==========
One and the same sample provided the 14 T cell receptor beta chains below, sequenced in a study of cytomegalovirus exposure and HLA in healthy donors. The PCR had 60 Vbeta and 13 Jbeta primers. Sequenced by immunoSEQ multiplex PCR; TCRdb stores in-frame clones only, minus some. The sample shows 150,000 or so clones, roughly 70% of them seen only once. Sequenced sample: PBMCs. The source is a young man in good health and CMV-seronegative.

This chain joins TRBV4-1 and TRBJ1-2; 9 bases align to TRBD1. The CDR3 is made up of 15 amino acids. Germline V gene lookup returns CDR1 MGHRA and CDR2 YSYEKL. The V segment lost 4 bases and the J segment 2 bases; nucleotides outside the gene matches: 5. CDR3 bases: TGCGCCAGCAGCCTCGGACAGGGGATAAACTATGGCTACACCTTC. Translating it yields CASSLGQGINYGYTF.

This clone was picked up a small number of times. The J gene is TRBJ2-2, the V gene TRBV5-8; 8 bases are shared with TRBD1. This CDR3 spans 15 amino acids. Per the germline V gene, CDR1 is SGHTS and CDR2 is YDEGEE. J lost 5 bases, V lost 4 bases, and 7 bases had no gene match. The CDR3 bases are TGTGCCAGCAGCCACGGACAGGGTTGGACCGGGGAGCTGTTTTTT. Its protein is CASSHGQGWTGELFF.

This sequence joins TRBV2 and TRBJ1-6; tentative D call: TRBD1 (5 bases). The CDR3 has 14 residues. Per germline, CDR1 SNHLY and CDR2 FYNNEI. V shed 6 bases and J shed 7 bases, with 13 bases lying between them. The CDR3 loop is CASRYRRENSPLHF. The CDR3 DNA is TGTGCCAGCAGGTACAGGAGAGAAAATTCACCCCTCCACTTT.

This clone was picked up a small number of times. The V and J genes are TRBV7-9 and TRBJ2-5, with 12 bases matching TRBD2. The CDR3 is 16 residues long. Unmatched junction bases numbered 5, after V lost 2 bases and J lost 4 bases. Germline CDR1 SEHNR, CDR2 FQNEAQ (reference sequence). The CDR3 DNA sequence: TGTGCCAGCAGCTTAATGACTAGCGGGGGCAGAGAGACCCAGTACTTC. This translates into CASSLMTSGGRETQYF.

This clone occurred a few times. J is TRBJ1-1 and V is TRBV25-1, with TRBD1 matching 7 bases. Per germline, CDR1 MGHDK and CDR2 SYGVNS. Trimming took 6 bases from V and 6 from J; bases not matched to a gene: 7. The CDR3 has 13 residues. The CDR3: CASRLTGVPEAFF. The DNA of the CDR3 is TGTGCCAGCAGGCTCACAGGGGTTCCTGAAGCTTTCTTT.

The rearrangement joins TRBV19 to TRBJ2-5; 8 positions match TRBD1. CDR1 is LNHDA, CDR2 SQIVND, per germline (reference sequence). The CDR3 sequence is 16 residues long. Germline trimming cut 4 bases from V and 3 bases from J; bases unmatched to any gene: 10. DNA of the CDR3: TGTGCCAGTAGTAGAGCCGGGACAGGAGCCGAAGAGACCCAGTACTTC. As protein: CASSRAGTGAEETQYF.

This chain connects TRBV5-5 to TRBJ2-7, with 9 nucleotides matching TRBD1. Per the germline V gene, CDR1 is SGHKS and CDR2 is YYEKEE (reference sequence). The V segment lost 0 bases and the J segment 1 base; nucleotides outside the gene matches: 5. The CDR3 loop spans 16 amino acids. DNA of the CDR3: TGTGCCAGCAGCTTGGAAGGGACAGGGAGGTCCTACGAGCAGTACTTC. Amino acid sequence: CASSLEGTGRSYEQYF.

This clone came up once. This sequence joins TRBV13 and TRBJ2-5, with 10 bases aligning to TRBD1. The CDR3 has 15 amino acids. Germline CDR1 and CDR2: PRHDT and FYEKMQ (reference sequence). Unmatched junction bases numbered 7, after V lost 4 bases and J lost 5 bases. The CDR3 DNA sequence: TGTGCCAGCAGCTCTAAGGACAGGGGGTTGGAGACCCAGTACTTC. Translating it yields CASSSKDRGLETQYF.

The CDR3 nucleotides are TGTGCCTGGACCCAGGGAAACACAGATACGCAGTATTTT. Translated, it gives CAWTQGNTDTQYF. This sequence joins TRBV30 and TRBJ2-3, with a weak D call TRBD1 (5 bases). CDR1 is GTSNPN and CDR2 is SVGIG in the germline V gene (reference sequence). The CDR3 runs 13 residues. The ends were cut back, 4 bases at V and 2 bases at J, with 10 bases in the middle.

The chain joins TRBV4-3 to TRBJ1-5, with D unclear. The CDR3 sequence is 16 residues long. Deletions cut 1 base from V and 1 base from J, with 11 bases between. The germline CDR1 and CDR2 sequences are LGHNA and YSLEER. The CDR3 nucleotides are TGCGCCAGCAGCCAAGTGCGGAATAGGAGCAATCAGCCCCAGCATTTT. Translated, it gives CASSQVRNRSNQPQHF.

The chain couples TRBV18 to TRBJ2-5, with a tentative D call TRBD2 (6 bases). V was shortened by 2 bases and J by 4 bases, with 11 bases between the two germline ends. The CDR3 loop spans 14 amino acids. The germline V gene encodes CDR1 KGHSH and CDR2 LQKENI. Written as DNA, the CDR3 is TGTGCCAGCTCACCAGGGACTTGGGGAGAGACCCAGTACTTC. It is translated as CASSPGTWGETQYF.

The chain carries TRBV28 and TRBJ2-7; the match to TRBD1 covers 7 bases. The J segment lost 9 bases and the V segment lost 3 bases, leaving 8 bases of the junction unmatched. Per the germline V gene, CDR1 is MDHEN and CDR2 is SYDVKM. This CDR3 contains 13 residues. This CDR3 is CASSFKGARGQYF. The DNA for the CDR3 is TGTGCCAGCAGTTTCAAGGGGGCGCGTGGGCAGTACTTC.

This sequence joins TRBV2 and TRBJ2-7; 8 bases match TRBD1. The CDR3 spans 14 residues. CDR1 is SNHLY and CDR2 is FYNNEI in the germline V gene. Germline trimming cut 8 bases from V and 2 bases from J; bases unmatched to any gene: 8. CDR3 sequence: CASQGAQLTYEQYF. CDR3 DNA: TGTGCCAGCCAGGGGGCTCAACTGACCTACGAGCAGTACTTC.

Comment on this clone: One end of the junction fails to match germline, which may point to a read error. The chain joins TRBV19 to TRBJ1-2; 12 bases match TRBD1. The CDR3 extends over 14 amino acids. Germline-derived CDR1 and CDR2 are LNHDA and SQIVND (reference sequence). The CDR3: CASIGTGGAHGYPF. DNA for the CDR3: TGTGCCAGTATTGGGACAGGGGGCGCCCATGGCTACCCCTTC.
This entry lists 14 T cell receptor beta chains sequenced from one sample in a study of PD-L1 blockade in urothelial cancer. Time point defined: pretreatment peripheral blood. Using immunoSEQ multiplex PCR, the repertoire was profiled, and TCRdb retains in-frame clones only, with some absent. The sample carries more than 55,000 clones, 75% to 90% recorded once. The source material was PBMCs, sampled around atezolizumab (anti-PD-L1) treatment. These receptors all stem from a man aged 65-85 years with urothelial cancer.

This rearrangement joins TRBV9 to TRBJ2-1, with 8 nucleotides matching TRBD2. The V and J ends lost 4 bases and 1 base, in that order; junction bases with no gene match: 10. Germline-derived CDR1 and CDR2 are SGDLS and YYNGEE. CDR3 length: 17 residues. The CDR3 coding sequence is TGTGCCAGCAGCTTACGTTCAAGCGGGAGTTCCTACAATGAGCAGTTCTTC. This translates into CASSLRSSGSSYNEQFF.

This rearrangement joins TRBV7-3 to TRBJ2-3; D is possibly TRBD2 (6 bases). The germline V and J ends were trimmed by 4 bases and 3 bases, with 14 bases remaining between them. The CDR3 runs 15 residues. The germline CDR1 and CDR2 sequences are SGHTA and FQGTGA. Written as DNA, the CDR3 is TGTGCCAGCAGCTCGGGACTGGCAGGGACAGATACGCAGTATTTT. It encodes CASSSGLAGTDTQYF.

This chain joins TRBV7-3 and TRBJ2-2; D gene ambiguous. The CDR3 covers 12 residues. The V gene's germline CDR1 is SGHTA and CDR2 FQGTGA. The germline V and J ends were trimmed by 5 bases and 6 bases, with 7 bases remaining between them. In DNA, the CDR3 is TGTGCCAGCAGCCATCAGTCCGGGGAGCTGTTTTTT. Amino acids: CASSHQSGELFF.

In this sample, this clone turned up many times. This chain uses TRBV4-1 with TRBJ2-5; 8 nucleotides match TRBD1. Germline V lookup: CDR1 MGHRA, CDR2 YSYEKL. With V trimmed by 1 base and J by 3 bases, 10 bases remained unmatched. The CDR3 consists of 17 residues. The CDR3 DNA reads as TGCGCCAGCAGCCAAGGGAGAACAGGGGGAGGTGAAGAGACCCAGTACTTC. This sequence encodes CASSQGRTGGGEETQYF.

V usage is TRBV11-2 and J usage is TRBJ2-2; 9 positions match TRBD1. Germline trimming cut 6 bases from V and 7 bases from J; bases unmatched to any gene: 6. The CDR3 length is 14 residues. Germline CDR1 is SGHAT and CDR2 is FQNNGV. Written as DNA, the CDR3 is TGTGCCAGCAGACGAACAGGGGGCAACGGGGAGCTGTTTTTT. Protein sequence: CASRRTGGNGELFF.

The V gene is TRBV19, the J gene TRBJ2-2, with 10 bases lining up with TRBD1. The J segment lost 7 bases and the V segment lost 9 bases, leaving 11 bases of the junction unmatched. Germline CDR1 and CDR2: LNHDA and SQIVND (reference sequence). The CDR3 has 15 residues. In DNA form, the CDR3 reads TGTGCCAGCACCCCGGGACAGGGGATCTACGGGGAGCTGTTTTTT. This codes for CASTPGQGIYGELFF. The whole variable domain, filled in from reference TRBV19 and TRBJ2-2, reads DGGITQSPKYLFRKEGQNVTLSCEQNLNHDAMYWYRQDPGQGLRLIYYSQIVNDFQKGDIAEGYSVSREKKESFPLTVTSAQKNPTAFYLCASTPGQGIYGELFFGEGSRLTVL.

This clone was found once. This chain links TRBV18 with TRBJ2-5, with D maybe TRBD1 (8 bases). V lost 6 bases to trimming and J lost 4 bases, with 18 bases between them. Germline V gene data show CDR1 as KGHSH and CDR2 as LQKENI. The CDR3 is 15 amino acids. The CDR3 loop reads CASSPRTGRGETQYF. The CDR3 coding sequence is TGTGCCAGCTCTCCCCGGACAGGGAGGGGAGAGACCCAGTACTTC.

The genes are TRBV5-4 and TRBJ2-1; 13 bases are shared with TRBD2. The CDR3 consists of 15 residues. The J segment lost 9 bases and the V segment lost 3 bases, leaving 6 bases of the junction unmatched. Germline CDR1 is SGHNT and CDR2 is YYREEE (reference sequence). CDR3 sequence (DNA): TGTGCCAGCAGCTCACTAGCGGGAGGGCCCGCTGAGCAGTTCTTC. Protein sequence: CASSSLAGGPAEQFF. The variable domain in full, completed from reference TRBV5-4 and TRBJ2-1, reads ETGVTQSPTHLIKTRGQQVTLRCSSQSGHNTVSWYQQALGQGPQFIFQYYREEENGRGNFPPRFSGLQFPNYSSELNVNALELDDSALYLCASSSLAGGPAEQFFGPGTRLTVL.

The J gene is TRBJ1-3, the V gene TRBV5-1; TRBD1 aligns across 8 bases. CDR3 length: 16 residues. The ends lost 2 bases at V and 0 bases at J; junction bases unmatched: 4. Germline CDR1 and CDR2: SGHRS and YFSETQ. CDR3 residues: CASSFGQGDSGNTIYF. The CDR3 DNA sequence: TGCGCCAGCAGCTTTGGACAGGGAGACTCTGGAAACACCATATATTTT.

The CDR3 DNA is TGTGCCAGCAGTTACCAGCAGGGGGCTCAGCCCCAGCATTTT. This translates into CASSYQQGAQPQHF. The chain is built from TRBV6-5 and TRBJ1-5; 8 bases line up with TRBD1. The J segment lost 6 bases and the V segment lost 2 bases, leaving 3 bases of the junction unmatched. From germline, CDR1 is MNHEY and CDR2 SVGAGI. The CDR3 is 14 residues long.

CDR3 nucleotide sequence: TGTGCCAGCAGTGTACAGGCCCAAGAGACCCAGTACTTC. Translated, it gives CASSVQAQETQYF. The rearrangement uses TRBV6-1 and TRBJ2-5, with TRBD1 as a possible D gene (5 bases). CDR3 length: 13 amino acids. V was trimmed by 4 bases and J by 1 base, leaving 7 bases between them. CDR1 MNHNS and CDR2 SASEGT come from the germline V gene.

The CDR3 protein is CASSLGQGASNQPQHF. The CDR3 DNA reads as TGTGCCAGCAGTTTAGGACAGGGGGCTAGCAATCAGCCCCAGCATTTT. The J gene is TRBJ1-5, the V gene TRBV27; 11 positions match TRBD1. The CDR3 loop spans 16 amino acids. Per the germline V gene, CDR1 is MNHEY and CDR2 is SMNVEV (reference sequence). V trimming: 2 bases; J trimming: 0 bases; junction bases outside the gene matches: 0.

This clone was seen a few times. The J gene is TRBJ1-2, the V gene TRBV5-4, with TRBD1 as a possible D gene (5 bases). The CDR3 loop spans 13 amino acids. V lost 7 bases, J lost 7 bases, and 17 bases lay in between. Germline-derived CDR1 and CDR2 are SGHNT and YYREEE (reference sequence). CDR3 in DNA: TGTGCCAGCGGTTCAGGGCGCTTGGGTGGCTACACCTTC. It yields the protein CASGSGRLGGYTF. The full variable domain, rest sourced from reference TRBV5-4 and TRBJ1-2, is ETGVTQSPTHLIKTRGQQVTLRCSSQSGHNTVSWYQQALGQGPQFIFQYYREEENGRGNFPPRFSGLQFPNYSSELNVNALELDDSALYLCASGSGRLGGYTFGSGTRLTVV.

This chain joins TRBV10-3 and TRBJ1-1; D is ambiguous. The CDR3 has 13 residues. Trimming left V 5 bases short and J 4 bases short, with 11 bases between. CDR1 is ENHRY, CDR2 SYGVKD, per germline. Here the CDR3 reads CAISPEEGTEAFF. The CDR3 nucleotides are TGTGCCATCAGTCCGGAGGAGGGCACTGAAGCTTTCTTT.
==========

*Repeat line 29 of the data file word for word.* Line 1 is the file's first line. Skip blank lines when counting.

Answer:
This clone was seen a few times. The J gene is TRBJ1-2, the V gene TRBV5-4, with TRBD1 as a possible D gene (5 bases). The CDR3 loop spans 13 amino acids. V lost 7 bases, J lost 7 bases, and 17 bases lay in between. Germline-derived CDR1 and CDR2 are SGHNT and YYREEE (reference sequence). CDR3 in DNA: TGTGCCAGCGGTTCAGGGCGCTTGGGTGGCTACACCTTC. It yields the protein CASGSGRLGGYTF. The full variable domain, rest sourced from reference TRBV5-4 and TRBJ1-2, is ETGVTQSPTHLIKTRGQQVTLRCSSQSGHNTVSWYQQALGQGPQFIFQYYREEENGRGNFPPRFSGLQFPNYSSELNVNALELDDSALYLCASGSGRLGGYTFGSGTRLTVV.